- Author: Janet Byron
A new federal voucher that gives low-income women access to a range of fruits and vegetables could provide unique new marketing opportunities for California growers.
In 2009, the federal Special Supplemental Nutrition Program for Women, Infants and Children (WIC) began distributing monthly cash vouchers to low-income women with children to buy fruits and vegetables. The program reaches almost half of the infants and one-quarter of children under 5 years old in the United States.
A team of UC Cooperative Extension (UCCE) researchers and nutrition advisors has been exploring the possibility of developing a farm-to-WIC program that would link these low-income consumers with local growers. The purpose of such a program would...
- Author: Hazel White
The U-pick strawberry fields at Swanton Berry Farm near Davenport on the coast are formally opening on May 28, but if you drive out there now, you’ll get a chance to pick without a crowd. Talking to Barrett Boaen, the U-pick manager, I got to the bottom of just why their berries, also sold at local Whole Foods stores, look and taste so good.
Partly it’s the ‘Chandler’ variety, chosen for its old-fashioned sweetness and flavor although it yields only about two-thirds as well as some varieties. It’s also about not pumping up production with too much nitrogen or irrigation (more details here). Mostly,...
- Author: Jeannette E. Warnert
Central Valley strawberry stands are expected to open soon, and if the next few weeks remain dry, as expected, it looks to be an excellent production year, report UC Cooperative Extension farm advisors in Fresno, Merced and Sacramento counties. One stand in Fresno opened on April 9, and others will begin selling this weekend.
Valley strawberry production is small compared to Southern California and Coastal production areas. Nearly all the farms are just a few acres in size and the bulk of their produce is sold at roadside stands. UC farm advisors work closely with these producers to help them grow safe and wholesome fruit.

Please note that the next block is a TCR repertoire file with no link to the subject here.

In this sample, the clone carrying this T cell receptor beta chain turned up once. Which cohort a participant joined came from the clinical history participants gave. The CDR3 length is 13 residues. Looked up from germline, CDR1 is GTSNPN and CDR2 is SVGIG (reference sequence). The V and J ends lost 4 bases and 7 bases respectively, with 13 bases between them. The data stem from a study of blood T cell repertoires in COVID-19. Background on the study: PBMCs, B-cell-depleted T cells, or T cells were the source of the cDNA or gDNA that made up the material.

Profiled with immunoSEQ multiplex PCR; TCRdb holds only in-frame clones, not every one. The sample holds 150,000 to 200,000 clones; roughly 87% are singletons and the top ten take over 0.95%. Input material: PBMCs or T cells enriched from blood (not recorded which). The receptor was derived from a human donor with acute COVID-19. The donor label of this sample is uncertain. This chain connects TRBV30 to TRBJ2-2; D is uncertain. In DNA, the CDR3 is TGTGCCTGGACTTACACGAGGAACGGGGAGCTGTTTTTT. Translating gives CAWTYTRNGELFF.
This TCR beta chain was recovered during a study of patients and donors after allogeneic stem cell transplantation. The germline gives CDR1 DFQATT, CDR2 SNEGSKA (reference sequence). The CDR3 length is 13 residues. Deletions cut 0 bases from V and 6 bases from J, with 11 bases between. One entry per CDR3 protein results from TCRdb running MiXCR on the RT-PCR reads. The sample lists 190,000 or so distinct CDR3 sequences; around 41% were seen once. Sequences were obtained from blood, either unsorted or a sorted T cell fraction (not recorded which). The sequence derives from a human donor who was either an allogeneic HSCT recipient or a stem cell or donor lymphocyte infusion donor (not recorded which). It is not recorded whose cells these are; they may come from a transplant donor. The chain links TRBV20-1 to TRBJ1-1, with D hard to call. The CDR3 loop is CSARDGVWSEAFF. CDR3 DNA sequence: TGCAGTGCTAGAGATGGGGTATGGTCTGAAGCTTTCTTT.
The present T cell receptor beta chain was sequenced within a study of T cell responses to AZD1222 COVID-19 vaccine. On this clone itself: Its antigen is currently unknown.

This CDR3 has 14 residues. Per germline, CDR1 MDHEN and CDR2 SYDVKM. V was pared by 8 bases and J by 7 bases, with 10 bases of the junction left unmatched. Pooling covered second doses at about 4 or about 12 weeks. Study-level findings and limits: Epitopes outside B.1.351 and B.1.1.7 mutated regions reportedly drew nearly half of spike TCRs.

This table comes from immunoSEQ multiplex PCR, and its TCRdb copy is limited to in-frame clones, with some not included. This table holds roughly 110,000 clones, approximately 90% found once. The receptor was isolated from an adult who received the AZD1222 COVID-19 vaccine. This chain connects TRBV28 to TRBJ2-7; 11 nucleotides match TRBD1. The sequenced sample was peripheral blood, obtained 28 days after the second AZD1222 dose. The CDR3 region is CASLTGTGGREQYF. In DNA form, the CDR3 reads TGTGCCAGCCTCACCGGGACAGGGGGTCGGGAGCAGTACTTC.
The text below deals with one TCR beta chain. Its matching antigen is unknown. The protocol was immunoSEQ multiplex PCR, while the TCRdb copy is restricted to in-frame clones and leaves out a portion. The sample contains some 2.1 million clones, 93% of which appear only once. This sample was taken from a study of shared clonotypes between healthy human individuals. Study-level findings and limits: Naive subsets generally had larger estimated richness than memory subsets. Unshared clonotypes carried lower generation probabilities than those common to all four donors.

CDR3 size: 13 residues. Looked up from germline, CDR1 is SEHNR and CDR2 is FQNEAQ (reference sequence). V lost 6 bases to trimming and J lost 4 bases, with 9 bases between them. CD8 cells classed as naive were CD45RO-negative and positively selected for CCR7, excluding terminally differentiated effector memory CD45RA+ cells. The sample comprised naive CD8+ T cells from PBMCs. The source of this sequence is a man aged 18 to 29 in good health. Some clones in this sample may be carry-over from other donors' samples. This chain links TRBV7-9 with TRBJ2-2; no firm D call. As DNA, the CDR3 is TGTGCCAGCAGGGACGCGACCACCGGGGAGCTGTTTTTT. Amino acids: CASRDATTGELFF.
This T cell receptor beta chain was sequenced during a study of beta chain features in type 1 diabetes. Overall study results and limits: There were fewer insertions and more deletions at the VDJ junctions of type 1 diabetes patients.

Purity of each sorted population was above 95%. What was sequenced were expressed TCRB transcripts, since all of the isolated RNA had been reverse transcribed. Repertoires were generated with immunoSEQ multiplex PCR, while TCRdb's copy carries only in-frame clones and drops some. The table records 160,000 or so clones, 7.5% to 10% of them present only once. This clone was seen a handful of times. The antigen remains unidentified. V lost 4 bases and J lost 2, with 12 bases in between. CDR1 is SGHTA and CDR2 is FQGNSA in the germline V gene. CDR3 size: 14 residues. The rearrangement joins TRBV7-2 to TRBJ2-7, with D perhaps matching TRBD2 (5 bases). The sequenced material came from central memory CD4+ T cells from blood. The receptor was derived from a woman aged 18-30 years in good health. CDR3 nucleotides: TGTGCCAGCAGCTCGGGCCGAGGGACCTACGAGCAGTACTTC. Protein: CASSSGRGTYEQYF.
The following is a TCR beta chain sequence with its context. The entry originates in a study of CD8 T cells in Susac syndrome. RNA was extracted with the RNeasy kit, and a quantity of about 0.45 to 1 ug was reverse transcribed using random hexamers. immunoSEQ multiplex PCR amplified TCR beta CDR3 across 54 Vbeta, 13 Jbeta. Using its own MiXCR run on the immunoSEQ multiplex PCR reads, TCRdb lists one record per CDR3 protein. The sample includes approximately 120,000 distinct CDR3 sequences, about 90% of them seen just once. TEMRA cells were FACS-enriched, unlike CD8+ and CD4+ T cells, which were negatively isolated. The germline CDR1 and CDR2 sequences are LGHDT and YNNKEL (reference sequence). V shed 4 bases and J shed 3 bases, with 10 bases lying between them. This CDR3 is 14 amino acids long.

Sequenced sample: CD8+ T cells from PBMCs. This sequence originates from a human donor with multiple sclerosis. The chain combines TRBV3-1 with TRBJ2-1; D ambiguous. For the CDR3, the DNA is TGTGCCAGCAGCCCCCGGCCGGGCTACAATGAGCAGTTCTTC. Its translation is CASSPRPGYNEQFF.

The farmers are mainly Mien and Hmong refugees from Laos, a Southeast Asian country that neighbors...
- Author: Janet Byron
While numerous studies have shown that organically grown foods contain fewer pesticide residues, there has been little convincing scientific evidence that organic crops taste better or are more nutritious.
Now a two-year evaluation of California strawberries has found that organic strawberries, while lower in phosphorus and potassium, had significantly higher “antioxidant activity and concentrations of ascorbic acid [vitamin C] and phenolic compounds, longer shelf life, greater dry matter, and for ‘Diamante’, better taste and appearance” than conventionally grown berries.
The study has been getting a lot of media attention, including coverage in the
- Author: Mary E. Reed
Taking a look at melons, berries, tomatoes, pears, stone fruit, and more, researchers from UC Davis, along with collaborators from the University of Florida, are focusing on increasing consumption of specialty crops by enhancing quality and safety. Funded by the USDA, work on this Specialty Crops Research Initiative (SCRI) grant began about a year ago.
Americans, after years of hearing that fresh produce is valuable for numerous health benefits, have still not significantly increased their consumption. So, why don’t we eat more fruits and vegetables? Researchers believe that the key reason is that the quality of produce is inconsistent – often with poor texture, flavor or aroma. It might look beautiful on the outside, but...